FILE- In this July 24, 2006 file photo, a Consolidated Edison crew checks a service box in the Queens borough of New York as they work to restore power during the eighth day of the blackout in the area. Consolidated Edison and its unionized workers are facing a midnight, July 1, 2012, deadline as their contract negotiations continue. (AP Photo/Tina Fineberg, File)
NEW YORK (AP) — With the heat pressing down on New Yorkers, pressure is mounting from all sides to resolve a Consolidated Edison lockout that left workers off their jobs while managers are keeping the electrical power going.
"Con Ed must end its lockout and allow the workers to return to their jobs while the new contract is negotiated," City Council Speaker Christine Quinn said in a statement Monday.
"When the power goes out and air conditioning and lights go off, it is often the most vulnerable such as the elderly and chronically ill that suffer with often serious consequences," the speaker said.
On Monday, union workers' tempers rose along with the heat on city streets.
"Kevin Burke, come out with your hands up, we want our pensions!" mechanic John Lucchini yelled into a bullhorn, naming Con Ed's CEO amid a protest in front of company headquarters.
Elsewhere in New York City, union leaders planned their next move following the breakdown of contract talks Sunday after a midnight deadline.
Both sides said there are many issues on which they have not reached agreement, including changing pension terms.
Con Ed offered workers a two-week extension, on condition they promise not to suddenly strike during that time. The union refused, and the utility declared a lockout, saying 8,500 workers would be replaced by 5,000 managers to keep services running.
The New York State AFL-CIO issued a statement calling Con Ed's actions early Sunday "nothing short of reprehensible."
"They displayed unbridled contempt, not only for their workers, but for their loyal customers," the statement said, and "instead of continuing to bargain in good faith with Utility Workers Local 1-2, Con Edison chose to fire their union workers, thus endangering the safety and well-being of millions of New Yorkers."
A union spokesman said that sometime Monday, Harry Farrell, president of Local 1-2 of the Utility Workers of America, would call for federal mediators to intervene to get talks started again.
Union spokesman John Melia said Monday there was nothing new to report. He planned to issue a statement later in the day.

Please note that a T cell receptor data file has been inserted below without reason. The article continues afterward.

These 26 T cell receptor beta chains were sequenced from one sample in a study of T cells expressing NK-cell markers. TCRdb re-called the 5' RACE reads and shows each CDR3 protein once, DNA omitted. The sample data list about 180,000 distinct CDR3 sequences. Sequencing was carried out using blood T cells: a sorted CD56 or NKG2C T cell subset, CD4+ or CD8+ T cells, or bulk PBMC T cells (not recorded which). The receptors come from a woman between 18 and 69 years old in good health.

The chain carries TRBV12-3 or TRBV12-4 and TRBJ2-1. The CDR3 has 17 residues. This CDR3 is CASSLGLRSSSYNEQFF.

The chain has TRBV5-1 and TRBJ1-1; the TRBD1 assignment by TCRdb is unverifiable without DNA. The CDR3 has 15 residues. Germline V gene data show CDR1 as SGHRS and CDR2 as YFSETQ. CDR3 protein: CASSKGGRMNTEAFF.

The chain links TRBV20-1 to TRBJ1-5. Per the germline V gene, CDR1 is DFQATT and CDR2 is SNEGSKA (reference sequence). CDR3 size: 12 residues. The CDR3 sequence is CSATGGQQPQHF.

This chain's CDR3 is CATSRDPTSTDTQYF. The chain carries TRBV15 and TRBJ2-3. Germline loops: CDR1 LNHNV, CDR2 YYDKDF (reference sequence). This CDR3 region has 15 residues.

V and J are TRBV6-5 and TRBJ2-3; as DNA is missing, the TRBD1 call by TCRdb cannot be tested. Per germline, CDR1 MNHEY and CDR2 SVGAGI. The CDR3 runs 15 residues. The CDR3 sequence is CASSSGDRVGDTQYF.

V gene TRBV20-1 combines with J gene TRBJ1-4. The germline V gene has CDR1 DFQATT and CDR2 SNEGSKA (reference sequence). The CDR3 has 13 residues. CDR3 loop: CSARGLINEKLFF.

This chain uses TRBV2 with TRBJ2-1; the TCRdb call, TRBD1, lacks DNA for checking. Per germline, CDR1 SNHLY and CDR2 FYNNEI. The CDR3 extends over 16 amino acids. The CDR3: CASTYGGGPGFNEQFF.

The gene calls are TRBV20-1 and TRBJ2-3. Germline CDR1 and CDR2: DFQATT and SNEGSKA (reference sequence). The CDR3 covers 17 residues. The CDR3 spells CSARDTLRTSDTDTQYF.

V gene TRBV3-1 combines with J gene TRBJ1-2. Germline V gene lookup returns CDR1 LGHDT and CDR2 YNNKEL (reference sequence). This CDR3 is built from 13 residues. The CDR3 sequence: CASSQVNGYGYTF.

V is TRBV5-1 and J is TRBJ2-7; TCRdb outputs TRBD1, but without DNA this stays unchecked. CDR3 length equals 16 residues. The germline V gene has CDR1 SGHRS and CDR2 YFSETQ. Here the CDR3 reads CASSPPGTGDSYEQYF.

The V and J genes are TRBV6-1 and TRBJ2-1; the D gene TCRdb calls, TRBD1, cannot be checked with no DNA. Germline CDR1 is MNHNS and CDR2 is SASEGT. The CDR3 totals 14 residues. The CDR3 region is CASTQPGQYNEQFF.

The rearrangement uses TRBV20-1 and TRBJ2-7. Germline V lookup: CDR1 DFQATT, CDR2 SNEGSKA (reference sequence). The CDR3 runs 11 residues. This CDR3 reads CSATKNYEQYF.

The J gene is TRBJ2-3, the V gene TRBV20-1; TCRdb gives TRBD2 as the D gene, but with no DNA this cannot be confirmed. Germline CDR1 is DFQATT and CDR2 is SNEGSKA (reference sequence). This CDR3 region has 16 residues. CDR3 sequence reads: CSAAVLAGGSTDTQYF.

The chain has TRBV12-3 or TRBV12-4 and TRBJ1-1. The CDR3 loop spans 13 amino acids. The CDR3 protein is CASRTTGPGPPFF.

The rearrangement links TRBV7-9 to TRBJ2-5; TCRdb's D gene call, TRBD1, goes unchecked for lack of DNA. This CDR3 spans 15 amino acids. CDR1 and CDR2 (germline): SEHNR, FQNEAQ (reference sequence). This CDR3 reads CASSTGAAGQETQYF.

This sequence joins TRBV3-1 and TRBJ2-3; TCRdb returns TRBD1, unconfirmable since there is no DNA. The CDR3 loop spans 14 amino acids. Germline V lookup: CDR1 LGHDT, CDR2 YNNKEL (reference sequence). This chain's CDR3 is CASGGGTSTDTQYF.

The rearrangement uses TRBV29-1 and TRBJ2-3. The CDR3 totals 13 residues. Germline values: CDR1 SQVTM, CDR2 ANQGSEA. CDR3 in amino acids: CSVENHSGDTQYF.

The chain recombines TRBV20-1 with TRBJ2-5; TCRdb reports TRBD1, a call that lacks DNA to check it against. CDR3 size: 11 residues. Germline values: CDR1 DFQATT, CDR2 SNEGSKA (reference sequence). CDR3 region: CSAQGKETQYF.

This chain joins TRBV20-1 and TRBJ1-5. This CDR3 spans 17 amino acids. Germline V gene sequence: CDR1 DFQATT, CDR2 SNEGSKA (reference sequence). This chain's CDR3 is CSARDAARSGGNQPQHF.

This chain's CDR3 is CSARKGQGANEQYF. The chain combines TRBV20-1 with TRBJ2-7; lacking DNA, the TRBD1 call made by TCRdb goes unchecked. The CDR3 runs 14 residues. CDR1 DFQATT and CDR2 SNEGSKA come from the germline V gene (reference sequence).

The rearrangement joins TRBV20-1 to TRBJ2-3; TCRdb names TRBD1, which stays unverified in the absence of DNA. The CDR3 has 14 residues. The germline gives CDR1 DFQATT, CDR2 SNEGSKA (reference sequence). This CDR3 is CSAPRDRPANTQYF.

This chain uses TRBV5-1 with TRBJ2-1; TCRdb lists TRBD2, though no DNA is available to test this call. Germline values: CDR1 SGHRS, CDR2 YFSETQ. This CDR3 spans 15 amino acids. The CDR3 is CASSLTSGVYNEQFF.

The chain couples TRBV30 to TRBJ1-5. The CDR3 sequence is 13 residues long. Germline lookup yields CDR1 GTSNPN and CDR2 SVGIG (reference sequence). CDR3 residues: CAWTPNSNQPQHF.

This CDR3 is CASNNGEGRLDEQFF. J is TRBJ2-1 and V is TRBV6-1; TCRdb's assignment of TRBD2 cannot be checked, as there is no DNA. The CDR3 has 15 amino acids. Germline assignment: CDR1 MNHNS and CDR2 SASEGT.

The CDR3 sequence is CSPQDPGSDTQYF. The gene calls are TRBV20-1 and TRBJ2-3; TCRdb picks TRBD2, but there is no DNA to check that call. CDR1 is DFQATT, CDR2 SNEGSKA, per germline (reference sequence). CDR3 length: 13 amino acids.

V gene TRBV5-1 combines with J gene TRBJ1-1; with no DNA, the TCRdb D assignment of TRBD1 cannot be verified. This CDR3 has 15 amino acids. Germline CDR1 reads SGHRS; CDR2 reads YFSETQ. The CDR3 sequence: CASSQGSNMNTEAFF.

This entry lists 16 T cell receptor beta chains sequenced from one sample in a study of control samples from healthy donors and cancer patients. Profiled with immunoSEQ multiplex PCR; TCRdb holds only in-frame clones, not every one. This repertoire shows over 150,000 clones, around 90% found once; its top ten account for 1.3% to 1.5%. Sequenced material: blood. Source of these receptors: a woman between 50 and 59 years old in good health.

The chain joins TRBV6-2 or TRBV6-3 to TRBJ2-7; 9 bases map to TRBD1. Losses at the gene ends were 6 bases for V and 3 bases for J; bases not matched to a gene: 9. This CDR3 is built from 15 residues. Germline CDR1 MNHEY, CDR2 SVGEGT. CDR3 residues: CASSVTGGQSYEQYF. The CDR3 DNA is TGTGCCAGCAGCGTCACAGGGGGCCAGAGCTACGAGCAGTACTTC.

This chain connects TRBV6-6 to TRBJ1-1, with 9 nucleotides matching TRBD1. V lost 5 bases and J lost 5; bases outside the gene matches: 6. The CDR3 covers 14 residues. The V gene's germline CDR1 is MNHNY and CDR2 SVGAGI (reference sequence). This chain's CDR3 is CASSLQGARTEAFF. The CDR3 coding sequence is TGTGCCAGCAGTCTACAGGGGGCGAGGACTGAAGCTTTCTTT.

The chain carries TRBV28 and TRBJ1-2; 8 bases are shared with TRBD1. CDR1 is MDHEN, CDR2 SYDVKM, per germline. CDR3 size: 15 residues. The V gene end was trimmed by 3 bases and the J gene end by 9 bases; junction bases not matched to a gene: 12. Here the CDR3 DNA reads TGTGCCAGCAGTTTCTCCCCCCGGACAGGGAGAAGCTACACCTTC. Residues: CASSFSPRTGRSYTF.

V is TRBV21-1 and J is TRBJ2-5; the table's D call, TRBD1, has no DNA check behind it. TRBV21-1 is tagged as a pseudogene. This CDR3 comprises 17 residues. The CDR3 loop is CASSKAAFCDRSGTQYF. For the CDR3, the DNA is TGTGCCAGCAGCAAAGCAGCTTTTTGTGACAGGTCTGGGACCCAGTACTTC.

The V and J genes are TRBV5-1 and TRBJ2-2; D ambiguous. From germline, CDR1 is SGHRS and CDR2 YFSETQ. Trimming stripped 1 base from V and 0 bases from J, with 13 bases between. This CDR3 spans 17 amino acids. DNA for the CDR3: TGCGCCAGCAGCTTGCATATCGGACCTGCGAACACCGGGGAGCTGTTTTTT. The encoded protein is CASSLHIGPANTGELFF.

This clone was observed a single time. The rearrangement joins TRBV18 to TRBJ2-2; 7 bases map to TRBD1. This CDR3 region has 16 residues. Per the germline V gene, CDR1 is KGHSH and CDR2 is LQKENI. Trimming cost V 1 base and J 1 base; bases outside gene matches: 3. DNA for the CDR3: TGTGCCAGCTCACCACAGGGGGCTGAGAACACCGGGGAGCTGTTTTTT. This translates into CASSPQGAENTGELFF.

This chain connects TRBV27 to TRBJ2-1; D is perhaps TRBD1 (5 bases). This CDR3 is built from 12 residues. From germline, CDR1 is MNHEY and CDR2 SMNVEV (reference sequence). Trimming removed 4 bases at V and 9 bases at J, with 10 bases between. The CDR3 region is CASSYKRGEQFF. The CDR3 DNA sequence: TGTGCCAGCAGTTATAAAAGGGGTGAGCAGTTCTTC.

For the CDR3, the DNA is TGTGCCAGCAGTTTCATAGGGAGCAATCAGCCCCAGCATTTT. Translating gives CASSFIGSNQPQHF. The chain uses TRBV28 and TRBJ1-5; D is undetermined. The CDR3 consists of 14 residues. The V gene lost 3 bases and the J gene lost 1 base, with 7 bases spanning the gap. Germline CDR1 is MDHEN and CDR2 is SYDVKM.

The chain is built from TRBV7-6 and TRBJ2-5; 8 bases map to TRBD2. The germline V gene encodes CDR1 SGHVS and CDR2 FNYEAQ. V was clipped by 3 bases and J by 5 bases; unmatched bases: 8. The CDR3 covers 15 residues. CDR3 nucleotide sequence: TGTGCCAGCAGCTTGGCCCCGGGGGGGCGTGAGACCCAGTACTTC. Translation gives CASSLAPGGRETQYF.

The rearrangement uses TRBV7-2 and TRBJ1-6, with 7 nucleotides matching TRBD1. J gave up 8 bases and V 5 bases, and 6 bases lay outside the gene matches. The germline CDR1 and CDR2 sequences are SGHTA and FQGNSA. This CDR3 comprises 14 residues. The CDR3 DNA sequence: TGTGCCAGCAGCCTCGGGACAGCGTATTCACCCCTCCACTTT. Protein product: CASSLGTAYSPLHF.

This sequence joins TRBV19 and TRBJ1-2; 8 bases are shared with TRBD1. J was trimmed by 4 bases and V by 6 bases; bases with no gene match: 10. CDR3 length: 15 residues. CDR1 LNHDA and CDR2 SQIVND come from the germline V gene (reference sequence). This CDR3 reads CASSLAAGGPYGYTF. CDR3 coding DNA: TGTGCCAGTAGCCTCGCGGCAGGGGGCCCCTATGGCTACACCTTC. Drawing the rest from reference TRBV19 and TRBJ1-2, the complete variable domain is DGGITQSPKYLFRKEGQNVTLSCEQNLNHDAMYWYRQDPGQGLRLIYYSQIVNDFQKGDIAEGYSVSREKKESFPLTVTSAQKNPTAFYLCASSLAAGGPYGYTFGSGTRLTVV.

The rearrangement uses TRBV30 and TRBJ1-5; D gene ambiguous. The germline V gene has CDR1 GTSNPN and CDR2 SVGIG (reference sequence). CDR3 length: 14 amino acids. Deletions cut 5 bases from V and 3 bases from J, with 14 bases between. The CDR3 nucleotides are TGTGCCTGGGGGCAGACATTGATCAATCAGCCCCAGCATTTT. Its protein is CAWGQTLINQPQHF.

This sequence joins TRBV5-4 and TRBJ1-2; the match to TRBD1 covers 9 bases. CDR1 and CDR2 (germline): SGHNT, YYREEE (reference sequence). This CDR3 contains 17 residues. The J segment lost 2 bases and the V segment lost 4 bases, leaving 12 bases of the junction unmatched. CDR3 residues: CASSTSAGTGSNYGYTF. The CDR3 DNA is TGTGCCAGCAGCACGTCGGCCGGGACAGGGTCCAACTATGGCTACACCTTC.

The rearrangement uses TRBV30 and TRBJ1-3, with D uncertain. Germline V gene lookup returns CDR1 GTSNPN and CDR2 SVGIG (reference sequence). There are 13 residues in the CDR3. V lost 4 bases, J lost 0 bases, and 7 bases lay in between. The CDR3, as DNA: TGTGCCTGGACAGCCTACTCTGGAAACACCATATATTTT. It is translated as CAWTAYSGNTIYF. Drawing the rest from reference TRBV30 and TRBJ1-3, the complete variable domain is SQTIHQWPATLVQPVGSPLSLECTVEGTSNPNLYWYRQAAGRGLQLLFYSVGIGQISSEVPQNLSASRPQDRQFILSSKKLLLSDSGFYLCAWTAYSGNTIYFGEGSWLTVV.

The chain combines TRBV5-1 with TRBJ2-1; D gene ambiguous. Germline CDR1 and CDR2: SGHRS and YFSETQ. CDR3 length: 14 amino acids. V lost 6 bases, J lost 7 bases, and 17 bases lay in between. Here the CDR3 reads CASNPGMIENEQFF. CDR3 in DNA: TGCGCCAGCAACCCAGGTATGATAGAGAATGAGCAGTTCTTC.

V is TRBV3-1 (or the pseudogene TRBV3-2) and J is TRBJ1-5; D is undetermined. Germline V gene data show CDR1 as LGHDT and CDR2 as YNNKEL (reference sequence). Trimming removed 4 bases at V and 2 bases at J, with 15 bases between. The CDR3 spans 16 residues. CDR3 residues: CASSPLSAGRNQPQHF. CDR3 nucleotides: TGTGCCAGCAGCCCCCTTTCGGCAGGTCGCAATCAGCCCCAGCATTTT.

"We've been trying to get them back to the table since yesterday," company spokesman Mike Clendenin said Monday on "Good Morning New York."
The unionized workers told the company they'd be willing to work without a contract to keep the power company running, said Melia, who disputed the company's claim that its managers could do the job of the union workers.
A manager doing routine Con Ed work suffered minor burns, Con Ed confirmed.
Manhattan Borough President Scott Stringer issued a statement, saying Con Ed employees "deserve respect and a fair contract, and residents of the New York City region deserve assurances their power will continue without interruption as the heat wave continues."
He said both goals can be achieved "if we work together and settle this dispute amicably."
Another mechanic, Rick Brown, said there's nothing workers would like to do more than "than be on the clock."
But "the people who are doing the public an injustice are management," he said.
Brown was part of the noisy scene outside Con Ed headquarters near Union Square that included a chorus of honking, cheers and whistling heard a couple of blocks away. The honking was a show of support by drivers passing about 200 union demonstrators.
Many union workers wore T-shirts that said, "If we go out, the lights go out." They also featured a cracked, yellow light bulb with a red circle and slash.
Boos, catcalls and foul language erupted as management workers left the building.
Gregory Stephenson, a government relations employee at Con Ed who exited the company's corporate office to a loud chorus of boos, said he was disappointed by demonstrators' behavior.
"I understand the union's sentiment, but once you start to hurl abusive language — I just think there needs to be a level of decorum and respect," he said.
Con Ed closed walk-in centers, suspended meter readings and limited work on major construction projects in New York after the talks broke down around 2 a.m. Sunday, a couple of hours after the existing contract expired. The impasse came as New York endured more high temperatures that increased demand for air conditioning among the utility's 3.2 million customers.
There were about 200 outages overnight, nearly all of which were resolved by morning, Con Ed spokesman Chris Olert said Monday. He said management personnel were standing by, ready to address any problems.
Temperatures are expected to be in the high 80s and low 90s throughout the week.
The extreme weather included vicious storms from Indiana to New Jersey and south to Virginia that left 17 people dead and 2.7 million without power. Most of the damage came in the mid-Atlantic region, and only scattered outages across Con Ed's service area in New York were reported as of Sunday. Con Ed said it is keeping a close watch on its system and has trained managers working on essential operations.
Associated Press Writer Alex Katz contributed to this report.